Founded in 1825, this rough and rugged frontier town still offers a chance to experience first hand what it was like to live on the edge of civilization. Peer into the dark and chilly two foot thick limestone walls of a cell in the 1859 Jail, 217 N. Main, which housed famous outlaws. Tour the 1827 Log Courthouse, 107 W. Kansas, built of sturdy black walnut, or learn about pioneer life at the carefully restored Pioneer Spring Cabin, Truman and Noland.
Take a narrated tour in a swaying covered wagon past Civil War sites, historic homes, and the still visible wagon swales cut by the wooden wheels of thousands of wagons heading west. Stroke the fur pelts like the ones mountain men tanned and hear the words of travelers who followed the Santa Fe, California and Oregon Trails from Independence at the National Frontier Trails Museum, 318 W. Pacific.
Wander through the many impressive rooms at the Bingham-Waggoner Estate, 313 W. Pacific, furnished with countless unique artifacts and treasures original to the families who lived there. Wonder at the elegance and majesty of the opulent Vaile Mansion, 1500 N. Liberty, known as the House of Gold, adorned with 9 marble fireplace mantles, hand painted ceilings and tastefully crafted woodwork.
Stop in at the fascinating restored 1879 two story Chicago and Alton Depot, 318 W. Pacific, which houses not only antique railroad artifacts, but the upstairs living quarters of the station master. Don’t forget the historic Truman Depot just down the street, which President Harry S. Truman and his wife used many times as he traveled back and forth to Washington. Truman’s Courtroom , Main and Lexington, with an audio-visual slide show at the historic Jackson County courthouse just inside is also open for touring.
A modest two story white Victorian home at 219 N. Delaware Street was the home of Bess and later the home of Harry and Bess until their deaths. Everything has been kept just as it was when they lived there, including Harry’s hat, coat and cane hanging in the front entry. (
The Harry S. Truman Library and Museum, 500 U. S. 24 Highway is a must-see, with major audio visual interactive displays and exhibits, "decision" theaters, a replica of the Oval Office, monumental movies about the life and presidency of Truman, gravesites of Harry and Bess, and children’s activities on the lower level.
Visitors can also investigate the incredible story of the Mormon pioneers who settled in the city during the 1830s at several religious legacy sites. The Community of Christ Temple, 201 S. River and Auditorium, 1001 W. Walnut, offer tours, free organ concerts, artwork and a children’s hands on museum known as the Children’s Peace Pavilion. The newly renovated Mormon Visitors Center, 937 W. Walnut, offers many exhibits and displays which are highly interactive and feature cutting edge technology. This free attraction is open daily 9 a.m. to 9 p.m.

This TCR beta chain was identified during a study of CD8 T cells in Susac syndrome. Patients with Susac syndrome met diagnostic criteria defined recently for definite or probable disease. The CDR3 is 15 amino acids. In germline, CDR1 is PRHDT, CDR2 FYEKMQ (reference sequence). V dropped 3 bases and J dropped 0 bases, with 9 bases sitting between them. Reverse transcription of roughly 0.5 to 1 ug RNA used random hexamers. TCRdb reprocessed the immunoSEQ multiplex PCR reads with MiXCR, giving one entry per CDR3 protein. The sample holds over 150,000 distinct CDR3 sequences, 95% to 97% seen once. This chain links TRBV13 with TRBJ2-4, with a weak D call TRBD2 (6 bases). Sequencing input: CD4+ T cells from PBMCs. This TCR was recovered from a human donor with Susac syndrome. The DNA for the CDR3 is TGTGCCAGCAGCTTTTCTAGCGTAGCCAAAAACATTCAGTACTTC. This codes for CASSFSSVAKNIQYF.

You can even learn about the history of puppets and marionettes in the many displays of both at the Puppetry Arts Institute, 11025 E. Winner. All ages enjoy the chances to view puppets from around the world. For a small additional fee, children can select a puppet head, paint and clothe it and stage an impromptu show.
The history of a Victorian art form using human hair is illustrated by thousands of pieces of jewelry and art work made of hair at Leila’s Hair Museum, 1333 S. Noland, the only one of its kind in the world. The collection includes over 2,000 pieces of art and jewelry made partially or entirely from human hair.
History seems to come alive in the charming bed and breakfasts and in the quaint antique and gift stores lining the streets of the square area surrounding the historic Jackson County Courthouse. Free brochures for marked walking trails (Mormon History and Truman legacy sites) follow bronze sidewalk plaques through leafy shaded streets and around the square or follow the Civil War driving tour (also with free brochure) . For an eye opening pioneer experience, take a covered wagon historical tour of the city with Pioneer Trails Adventures, operating from the Square year-round (weather permitting).
The Midwest Genealogy Center, largest free standing public genealogy library in the nation, is a major draw for those searching their family trees. And the newly opened (November 2009) Independence Events Center is home to the professional Missouri Mavericks Hockey team and venue for concerts ranging from Disney to Kenny Rogers to Riverdance, as well as a community ice rink.
Lodging information, a calendar of events and current Visitor Guides are online at www.visitindependence.com.